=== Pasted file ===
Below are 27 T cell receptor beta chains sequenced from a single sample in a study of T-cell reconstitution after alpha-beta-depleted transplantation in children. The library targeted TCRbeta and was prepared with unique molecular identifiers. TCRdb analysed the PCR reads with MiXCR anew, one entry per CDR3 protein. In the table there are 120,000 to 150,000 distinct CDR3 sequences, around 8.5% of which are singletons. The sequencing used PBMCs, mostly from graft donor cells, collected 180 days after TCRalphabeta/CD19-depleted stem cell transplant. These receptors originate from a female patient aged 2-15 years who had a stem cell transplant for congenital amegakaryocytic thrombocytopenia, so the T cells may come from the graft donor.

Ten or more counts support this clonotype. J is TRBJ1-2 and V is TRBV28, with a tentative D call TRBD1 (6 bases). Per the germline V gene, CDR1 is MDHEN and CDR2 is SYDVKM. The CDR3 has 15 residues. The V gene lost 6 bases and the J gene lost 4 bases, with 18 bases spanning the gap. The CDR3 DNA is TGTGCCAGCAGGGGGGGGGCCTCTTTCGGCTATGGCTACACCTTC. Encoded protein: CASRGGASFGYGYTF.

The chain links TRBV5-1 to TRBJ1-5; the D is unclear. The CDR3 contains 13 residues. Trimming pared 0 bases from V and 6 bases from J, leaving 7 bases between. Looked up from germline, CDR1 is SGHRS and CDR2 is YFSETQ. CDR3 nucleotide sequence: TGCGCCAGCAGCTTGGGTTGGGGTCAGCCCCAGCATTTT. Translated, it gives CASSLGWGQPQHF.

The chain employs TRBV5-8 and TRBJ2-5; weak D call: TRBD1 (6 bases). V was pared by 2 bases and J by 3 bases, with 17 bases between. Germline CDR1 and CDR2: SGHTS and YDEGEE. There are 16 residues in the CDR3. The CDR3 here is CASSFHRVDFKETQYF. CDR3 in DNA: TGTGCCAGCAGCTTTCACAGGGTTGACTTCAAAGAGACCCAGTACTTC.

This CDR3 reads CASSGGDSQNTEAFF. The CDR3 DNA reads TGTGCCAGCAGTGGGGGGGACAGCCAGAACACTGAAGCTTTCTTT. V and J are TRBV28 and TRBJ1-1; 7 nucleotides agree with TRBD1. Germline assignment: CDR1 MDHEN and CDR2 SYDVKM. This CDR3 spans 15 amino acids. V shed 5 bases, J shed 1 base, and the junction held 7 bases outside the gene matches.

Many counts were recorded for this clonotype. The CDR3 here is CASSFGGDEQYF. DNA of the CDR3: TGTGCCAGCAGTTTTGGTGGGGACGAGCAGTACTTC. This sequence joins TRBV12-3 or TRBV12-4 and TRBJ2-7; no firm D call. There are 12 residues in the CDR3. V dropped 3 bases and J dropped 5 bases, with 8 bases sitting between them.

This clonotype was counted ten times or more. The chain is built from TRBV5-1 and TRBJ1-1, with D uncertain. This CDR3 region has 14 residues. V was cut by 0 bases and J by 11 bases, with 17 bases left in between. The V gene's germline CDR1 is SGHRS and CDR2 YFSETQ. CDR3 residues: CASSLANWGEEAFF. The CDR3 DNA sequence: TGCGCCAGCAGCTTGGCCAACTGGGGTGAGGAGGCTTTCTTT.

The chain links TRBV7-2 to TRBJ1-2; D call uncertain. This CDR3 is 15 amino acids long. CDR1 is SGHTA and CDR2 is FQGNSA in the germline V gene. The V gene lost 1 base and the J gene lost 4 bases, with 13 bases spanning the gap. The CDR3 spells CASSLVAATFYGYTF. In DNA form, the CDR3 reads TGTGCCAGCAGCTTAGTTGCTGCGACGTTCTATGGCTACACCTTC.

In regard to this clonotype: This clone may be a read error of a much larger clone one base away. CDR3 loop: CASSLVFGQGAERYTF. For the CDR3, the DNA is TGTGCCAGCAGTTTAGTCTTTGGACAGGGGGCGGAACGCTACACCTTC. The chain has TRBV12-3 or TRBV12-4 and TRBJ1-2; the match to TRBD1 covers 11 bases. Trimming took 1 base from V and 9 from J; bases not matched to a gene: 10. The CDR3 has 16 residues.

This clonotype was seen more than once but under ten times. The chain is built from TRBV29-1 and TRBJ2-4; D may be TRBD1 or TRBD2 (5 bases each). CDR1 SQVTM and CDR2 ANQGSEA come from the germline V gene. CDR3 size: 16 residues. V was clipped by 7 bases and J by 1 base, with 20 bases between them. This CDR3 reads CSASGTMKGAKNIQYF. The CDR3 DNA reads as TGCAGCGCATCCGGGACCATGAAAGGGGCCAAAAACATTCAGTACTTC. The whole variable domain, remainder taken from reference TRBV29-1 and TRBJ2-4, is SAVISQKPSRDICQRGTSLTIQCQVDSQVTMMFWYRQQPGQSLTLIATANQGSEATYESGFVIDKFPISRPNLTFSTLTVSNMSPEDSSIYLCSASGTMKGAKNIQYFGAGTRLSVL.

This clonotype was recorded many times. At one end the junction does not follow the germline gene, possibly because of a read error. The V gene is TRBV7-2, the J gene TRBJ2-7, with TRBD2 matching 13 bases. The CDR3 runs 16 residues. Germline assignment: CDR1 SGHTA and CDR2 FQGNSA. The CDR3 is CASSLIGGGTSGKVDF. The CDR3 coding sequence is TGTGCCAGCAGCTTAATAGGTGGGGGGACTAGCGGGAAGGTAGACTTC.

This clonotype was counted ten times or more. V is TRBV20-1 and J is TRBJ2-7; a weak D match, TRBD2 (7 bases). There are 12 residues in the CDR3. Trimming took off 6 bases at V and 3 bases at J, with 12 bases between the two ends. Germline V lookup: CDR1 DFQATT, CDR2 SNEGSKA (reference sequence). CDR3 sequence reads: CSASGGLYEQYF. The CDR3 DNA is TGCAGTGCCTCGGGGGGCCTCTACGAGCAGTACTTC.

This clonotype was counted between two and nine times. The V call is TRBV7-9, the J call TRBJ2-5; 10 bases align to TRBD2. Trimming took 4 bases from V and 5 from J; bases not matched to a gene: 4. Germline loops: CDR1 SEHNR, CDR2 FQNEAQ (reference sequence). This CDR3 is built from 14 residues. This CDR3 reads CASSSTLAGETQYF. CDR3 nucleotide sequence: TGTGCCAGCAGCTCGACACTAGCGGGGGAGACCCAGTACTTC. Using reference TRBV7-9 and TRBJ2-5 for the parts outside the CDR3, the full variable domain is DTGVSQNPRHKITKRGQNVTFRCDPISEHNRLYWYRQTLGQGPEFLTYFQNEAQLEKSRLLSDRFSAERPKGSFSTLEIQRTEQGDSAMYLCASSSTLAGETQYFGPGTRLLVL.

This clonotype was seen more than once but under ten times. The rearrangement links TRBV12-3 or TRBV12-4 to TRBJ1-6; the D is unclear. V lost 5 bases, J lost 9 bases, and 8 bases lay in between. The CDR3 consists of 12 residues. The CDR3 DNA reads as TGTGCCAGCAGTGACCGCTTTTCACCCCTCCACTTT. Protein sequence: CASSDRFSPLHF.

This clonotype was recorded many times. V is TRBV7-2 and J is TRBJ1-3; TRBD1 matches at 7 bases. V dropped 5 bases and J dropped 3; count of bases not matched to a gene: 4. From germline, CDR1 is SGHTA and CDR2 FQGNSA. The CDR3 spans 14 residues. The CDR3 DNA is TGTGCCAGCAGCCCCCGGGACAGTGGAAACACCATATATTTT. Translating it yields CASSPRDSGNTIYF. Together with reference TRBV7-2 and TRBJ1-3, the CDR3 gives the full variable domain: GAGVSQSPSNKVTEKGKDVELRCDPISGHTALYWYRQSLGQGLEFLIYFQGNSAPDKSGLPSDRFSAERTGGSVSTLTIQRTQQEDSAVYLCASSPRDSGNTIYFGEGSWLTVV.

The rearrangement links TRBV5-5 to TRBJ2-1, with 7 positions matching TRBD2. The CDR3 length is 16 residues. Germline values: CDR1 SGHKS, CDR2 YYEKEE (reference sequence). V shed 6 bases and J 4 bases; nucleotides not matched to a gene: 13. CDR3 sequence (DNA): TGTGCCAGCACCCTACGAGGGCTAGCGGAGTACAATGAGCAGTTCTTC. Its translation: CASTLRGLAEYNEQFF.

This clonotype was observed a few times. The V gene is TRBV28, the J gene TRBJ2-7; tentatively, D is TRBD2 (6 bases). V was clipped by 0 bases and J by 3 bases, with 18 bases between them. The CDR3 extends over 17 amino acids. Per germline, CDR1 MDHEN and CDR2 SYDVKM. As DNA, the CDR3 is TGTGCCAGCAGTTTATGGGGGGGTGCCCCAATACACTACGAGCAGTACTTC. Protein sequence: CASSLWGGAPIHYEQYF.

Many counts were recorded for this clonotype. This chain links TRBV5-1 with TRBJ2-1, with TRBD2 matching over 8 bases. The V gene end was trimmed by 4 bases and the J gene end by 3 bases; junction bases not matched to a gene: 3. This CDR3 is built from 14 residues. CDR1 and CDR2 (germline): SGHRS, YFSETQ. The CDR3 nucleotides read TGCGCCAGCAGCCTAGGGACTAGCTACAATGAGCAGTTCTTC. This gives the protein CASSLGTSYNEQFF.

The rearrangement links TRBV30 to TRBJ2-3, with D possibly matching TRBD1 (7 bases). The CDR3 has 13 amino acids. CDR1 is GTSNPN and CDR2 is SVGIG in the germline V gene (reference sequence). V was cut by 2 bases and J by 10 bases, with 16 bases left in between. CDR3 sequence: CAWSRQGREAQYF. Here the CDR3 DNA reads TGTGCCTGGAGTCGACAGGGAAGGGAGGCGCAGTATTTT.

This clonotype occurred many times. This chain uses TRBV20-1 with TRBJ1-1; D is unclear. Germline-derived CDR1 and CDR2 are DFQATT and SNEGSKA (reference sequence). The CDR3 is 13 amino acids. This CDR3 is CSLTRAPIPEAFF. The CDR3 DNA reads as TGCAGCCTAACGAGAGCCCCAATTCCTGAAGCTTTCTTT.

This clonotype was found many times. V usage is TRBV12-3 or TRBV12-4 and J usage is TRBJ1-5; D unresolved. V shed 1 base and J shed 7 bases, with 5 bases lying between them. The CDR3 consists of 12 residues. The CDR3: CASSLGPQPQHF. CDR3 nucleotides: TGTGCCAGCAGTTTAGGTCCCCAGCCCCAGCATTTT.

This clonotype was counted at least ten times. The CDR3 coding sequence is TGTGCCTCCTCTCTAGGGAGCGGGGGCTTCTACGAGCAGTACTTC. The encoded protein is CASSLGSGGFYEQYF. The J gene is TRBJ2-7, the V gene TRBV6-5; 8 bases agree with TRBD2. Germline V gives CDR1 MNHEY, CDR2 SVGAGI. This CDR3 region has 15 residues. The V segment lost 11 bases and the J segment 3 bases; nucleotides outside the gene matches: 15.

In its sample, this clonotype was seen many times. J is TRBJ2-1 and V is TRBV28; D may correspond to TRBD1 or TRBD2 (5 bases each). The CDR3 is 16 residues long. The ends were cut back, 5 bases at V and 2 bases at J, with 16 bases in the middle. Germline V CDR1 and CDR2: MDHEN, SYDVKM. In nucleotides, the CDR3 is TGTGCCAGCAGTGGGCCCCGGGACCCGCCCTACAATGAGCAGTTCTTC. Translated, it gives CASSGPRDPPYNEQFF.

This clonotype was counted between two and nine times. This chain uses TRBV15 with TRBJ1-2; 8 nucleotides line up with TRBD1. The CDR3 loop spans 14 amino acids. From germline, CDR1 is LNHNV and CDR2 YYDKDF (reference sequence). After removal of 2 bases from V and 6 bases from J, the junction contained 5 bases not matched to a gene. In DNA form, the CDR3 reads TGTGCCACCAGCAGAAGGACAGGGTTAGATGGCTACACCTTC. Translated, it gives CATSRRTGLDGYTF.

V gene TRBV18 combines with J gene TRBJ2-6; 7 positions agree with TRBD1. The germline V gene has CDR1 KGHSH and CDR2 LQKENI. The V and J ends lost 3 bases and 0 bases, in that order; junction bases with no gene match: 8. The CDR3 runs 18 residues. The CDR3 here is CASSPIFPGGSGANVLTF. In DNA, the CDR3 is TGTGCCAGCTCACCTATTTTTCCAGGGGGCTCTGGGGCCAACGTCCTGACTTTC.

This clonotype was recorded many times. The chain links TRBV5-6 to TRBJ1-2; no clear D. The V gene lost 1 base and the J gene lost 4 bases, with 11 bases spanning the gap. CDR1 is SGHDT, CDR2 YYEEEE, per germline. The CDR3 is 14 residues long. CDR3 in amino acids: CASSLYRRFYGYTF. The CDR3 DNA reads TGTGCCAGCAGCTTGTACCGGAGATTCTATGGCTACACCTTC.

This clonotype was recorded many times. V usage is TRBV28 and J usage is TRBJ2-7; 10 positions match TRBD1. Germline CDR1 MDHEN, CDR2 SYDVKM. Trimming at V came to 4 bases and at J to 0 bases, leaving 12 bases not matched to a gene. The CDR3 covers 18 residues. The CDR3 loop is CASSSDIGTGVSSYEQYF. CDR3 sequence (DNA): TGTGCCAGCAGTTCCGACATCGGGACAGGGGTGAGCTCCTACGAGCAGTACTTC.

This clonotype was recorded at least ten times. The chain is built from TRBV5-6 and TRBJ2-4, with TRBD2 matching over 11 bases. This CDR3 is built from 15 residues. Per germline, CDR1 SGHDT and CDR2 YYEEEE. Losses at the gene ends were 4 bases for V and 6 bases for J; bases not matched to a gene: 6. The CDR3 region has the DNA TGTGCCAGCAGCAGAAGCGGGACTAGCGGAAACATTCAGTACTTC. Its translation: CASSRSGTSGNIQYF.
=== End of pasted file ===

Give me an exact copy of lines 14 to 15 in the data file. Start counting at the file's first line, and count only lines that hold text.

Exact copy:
This clonotype was seen more than once but under ten times. The rearrangement links TRBV12-3 or TRBV12-4 to TRBJ1-6; the D is unclear. V lost 5 bases, J lost 9 bases, and 8 bases lay in between. The CDR3 consists of 12 residues. The CDR3 DNA reads as TGTGCCAGCAGTGACCGCTTTTCACCCCTCCACTTT. Protein sequence: CASSDRFSPLHF.

This clonotype was recorded many times. V is TRBV7-2 and J is TRBJ1-3; TRBD1 matches at 7 bases. V dropped 5 bases and J dropped 3; count of bases not matched to a gene: 4. From germline, CDR1 is SGHTA and CDR2 FQGNSA. The CDR3 spans 14 residues. The CDR3 DNA is TGTGCCAGCAGCCCCCGGGACAGTGGAAACACCATATATTTT. Translating it yields CASSPRDSGNTIYF. Together with reference TRBV7-2 and TRBJ1-3, the CDR3 gives the full variable domain: GAGVSQSPSNKVTEKGKDVELRCDPISGHTALYWYRQSLGQGLEFLIYFQGNSAPDKSGLPSDRFSAERTGGSVSTLTIQRTQQEDSAVYLCASSPRDSGNTIYFGEGSWLTVV.